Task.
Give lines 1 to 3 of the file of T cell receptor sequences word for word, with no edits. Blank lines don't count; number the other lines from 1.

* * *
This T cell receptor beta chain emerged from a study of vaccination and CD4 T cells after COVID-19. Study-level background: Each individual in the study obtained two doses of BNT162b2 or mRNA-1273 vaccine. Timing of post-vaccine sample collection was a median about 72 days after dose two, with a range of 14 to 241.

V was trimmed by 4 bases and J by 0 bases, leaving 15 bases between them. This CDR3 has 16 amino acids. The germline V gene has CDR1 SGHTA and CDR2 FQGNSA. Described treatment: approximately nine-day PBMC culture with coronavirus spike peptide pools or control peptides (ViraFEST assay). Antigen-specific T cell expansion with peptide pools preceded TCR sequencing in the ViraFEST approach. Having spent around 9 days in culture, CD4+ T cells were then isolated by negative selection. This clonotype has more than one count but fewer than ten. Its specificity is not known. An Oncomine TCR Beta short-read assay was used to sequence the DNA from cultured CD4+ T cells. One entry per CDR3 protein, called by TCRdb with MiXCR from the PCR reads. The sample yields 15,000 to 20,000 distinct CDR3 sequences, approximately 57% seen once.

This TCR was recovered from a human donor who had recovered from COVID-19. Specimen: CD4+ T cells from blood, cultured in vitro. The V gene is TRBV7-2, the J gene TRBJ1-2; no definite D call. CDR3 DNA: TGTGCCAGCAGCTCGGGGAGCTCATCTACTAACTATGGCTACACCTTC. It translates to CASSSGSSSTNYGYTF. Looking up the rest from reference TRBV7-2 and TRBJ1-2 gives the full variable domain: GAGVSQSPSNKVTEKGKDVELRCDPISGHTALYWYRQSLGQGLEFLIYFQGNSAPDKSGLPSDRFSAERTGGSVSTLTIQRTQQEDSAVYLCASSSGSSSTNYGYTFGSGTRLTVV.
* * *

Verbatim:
This T cell receptor beta chain emerged from a study of vaccination and CD4 T cells after COVID-19. Study-level background: Each individual in the study obtained two doses of BNT162b2 or mRNA-1273 vaccine. Timing of post-vaccine sample collection was a median about 72 days after dose two, with a range of 14 to 241.

V was trimmed by 4 bases and J by 0 bases, leaving 15 bases between them. This CDR3 has 16 amino acids. The germline V gene has CDR1 SGHTA and CDR2 FQGNSA. Described treatment: approximately nine-day PBMC culture with coronavirus spike peptide pools or control peptides (ViraFEST assay). Antigen-specific T cell expansion with peptide pools preceded TCR sequencing in the ViraFEST approach. Having spent around 9 days in culture, CD4+ T cells were then isolated by negative selection. This clonotype has more than one count but fewer than ten. Its specificity is not known. An Oncomine TCR Beta short-read assay was used to sequence the DNA from cultured CD4+ T cells. One entry per CDR3 protein, called by TCRdb with MiXCR from the PCR reads. The sample yields 15,000 to 20,000 distinct CDR3 sequences, approximately 57% seen once.

This TCR was recovered from a human donor who had recovered from COVID-19. Specimen: CD4+ T cells from blood, cultured in vitro. The V gene is TRBV7-2, the J gene TRBJ1-2; no definite D call. CDR3 DNA: TGTGCCAGCAGCTCGGGGAGCTCATCTACTAACTATGGCTACACCTTC. It translates to CASSSGSSSTNYGYTF. Looking up the rest from reference TRBV7-2 and TRBJ1-2 gives the full variable domain: GAGVSQSPSNKVTEKGKDVELRCDPISGHTALYWYRQSLGQGLEFLIYFQGNSAPDKSGLPSDRFSAERTGGSVSTLTIQRTQQEDSAVYLCASSSGSSSTNYGYTFGSGTRLTVV.